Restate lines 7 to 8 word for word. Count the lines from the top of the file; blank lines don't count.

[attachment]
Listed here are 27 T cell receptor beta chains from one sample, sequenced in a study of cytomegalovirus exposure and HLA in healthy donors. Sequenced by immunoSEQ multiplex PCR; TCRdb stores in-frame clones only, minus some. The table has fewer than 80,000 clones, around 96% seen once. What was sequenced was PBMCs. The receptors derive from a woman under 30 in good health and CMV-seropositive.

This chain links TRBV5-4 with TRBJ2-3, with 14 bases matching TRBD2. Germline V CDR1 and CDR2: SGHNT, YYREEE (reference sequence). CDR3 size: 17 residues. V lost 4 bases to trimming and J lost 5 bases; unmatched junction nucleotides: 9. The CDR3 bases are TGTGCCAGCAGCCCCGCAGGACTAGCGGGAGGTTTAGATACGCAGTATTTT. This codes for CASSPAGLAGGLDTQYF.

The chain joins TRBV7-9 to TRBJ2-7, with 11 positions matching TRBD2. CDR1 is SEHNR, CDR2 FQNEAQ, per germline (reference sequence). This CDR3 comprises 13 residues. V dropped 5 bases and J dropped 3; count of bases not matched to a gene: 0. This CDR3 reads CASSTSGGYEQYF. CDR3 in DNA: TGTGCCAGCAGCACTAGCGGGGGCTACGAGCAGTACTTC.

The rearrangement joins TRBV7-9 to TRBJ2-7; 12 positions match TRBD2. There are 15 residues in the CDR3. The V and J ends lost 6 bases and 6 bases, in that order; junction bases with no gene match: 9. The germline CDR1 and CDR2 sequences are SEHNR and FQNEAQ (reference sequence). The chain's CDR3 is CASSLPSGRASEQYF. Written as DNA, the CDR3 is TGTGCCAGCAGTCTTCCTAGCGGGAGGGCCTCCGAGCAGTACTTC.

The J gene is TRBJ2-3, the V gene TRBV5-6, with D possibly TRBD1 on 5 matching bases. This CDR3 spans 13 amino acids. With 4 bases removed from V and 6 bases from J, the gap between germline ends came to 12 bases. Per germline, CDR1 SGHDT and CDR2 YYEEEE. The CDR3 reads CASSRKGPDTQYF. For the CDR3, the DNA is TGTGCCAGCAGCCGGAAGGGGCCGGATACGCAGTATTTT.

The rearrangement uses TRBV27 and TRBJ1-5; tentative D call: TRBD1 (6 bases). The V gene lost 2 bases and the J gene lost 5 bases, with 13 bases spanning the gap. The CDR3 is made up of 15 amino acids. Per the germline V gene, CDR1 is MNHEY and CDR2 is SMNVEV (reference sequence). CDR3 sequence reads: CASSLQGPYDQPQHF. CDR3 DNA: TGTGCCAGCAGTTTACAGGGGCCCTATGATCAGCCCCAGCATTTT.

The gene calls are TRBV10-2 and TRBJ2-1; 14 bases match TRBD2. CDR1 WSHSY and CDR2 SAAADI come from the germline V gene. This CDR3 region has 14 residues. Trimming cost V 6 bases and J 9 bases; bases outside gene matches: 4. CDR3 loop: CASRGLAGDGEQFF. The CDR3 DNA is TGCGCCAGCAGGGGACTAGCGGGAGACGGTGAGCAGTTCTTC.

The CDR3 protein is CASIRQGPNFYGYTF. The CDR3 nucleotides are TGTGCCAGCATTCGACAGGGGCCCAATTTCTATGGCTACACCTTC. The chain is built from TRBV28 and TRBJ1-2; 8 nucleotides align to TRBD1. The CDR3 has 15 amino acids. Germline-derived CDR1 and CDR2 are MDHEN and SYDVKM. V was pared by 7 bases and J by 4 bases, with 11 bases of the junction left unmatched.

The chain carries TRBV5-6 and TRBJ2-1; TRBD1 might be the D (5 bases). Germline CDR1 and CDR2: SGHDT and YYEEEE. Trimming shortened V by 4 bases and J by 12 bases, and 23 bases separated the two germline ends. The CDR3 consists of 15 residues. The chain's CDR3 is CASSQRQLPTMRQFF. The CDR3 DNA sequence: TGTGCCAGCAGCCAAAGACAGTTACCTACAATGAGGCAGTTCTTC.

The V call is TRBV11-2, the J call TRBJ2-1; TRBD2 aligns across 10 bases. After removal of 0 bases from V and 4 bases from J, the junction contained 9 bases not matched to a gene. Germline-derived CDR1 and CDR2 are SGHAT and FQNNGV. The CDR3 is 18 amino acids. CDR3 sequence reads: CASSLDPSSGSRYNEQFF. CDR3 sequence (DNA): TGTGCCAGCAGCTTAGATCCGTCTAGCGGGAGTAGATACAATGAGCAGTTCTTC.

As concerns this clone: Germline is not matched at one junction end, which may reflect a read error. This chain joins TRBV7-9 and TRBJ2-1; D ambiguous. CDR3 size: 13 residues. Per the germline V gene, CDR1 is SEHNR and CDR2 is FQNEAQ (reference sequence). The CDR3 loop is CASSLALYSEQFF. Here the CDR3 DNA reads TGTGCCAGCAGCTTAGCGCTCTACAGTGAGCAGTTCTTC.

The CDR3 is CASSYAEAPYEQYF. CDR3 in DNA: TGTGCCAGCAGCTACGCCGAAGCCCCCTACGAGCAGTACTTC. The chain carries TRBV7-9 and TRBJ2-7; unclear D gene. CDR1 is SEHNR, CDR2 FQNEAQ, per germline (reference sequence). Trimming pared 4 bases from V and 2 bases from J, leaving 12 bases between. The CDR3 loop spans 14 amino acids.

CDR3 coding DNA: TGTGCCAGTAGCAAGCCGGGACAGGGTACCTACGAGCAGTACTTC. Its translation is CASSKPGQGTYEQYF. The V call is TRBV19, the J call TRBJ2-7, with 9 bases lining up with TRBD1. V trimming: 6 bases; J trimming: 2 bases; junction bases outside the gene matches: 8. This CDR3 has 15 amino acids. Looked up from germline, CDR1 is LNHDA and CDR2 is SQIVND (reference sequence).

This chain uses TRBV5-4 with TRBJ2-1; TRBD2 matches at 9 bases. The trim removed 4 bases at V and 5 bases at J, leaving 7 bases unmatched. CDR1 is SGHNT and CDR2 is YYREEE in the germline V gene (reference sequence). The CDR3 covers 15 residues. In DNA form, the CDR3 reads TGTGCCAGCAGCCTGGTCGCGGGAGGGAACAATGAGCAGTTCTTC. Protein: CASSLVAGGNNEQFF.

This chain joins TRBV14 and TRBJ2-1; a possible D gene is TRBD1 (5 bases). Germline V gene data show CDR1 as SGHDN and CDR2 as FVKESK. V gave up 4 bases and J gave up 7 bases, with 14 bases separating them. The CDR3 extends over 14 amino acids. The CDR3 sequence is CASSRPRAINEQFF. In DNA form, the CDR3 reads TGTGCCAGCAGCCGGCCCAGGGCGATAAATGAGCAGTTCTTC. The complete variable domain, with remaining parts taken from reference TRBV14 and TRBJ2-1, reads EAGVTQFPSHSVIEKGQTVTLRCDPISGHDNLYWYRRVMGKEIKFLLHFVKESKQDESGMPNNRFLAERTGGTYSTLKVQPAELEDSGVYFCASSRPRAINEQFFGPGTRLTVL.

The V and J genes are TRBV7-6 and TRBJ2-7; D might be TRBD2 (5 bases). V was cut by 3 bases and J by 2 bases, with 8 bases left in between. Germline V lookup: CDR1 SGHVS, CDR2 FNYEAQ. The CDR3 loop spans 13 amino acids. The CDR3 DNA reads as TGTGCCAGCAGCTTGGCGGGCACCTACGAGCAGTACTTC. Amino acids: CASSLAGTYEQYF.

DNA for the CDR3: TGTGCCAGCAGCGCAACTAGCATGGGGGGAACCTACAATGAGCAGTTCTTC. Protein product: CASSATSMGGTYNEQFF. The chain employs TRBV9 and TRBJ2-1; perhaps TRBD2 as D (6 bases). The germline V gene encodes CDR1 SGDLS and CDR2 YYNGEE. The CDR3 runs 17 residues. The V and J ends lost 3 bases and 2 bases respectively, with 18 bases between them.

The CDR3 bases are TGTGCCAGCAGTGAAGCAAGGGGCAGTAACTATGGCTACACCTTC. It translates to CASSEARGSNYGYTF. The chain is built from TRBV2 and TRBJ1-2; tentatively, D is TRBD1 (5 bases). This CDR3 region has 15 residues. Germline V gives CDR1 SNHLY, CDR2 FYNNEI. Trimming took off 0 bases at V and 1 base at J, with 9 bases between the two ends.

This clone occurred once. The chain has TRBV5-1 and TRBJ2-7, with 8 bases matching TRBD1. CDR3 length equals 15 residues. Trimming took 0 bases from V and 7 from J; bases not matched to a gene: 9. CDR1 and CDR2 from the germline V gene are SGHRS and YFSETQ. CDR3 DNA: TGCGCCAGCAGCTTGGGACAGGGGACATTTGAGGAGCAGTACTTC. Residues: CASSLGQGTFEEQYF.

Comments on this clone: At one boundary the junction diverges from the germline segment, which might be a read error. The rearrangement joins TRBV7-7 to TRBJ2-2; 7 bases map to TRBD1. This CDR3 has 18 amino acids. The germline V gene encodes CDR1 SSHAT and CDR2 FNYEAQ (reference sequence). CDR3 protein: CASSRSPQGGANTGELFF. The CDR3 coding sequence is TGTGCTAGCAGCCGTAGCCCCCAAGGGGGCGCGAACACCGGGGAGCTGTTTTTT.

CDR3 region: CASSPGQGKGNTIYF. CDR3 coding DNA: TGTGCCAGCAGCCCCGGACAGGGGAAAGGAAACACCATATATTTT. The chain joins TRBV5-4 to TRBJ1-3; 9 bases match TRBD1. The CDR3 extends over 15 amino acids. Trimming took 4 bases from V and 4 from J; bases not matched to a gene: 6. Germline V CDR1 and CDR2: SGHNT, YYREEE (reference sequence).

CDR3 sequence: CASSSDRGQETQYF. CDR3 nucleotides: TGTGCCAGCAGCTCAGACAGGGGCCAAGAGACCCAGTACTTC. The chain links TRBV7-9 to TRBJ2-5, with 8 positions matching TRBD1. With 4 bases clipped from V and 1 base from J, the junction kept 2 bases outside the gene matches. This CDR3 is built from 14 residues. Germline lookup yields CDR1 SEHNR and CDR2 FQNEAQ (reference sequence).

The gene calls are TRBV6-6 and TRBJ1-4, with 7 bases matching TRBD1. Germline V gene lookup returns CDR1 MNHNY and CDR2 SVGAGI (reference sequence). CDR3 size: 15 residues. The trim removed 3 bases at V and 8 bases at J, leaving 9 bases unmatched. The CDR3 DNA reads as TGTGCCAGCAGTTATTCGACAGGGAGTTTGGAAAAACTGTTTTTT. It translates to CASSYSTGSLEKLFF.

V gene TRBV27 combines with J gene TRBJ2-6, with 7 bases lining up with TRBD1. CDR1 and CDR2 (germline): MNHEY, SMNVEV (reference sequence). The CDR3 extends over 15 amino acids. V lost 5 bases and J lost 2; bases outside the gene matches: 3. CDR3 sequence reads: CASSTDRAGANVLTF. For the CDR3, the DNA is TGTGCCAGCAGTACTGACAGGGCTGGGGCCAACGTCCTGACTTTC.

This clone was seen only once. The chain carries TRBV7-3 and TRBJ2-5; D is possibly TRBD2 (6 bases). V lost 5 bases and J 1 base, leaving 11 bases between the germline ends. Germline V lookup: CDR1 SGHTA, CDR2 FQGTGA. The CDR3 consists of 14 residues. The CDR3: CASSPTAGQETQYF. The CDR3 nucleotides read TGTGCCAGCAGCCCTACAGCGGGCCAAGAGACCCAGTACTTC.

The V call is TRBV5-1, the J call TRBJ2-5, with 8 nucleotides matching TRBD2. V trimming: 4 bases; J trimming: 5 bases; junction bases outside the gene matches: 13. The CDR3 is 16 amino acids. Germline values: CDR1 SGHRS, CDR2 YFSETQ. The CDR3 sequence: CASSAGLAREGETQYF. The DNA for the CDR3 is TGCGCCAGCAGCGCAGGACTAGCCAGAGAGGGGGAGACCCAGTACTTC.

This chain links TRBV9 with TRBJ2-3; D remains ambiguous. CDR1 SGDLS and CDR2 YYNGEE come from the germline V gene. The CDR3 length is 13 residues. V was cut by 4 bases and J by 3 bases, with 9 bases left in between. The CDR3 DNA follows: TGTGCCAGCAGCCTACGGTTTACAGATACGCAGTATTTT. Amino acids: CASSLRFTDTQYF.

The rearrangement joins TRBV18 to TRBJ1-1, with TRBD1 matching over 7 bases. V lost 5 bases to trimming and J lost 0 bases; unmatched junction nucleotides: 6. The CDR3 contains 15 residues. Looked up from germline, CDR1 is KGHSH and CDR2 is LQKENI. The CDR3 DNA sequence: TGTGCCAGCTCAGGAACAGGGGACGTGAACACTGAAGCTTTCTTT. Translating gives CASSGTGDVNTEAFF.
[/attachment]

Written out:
The gene calls are TRBV10-2 and TRBJ2-1; 14 bases match TRBD2. CDR1 WSHSY and CDR2 SAAADI come from the germline V gene. This CDR3 region has 14 residues. Trimming cost V 6 bases and J 9 bases; bases outside gene matches: 4. CDR3 loop: CASRGLAGDGEQFF. The CDR3 DNA is TGCGCCAGCAGGGGACTAGCGGGAGACGGTGAGCAGTTCTTC.

The CDR3 protein is CASIRQGPNFYGYTF. The CDR3 nucleotides are TGTGCCAGCATTCGACAGGGGCCCAATTTCTATGGCTACACCTTC. The chain is built from TRBV28 and TRBJ1-2; 8 nucleotides align to TRBD1. The CDR3 has 15 amino acids. Germline-derived CDR1 and CDR2 are MDHEN and SYDVKM. V was pared by 7 bases and J by 4 bases, with 11 bases of the junction left unmatched.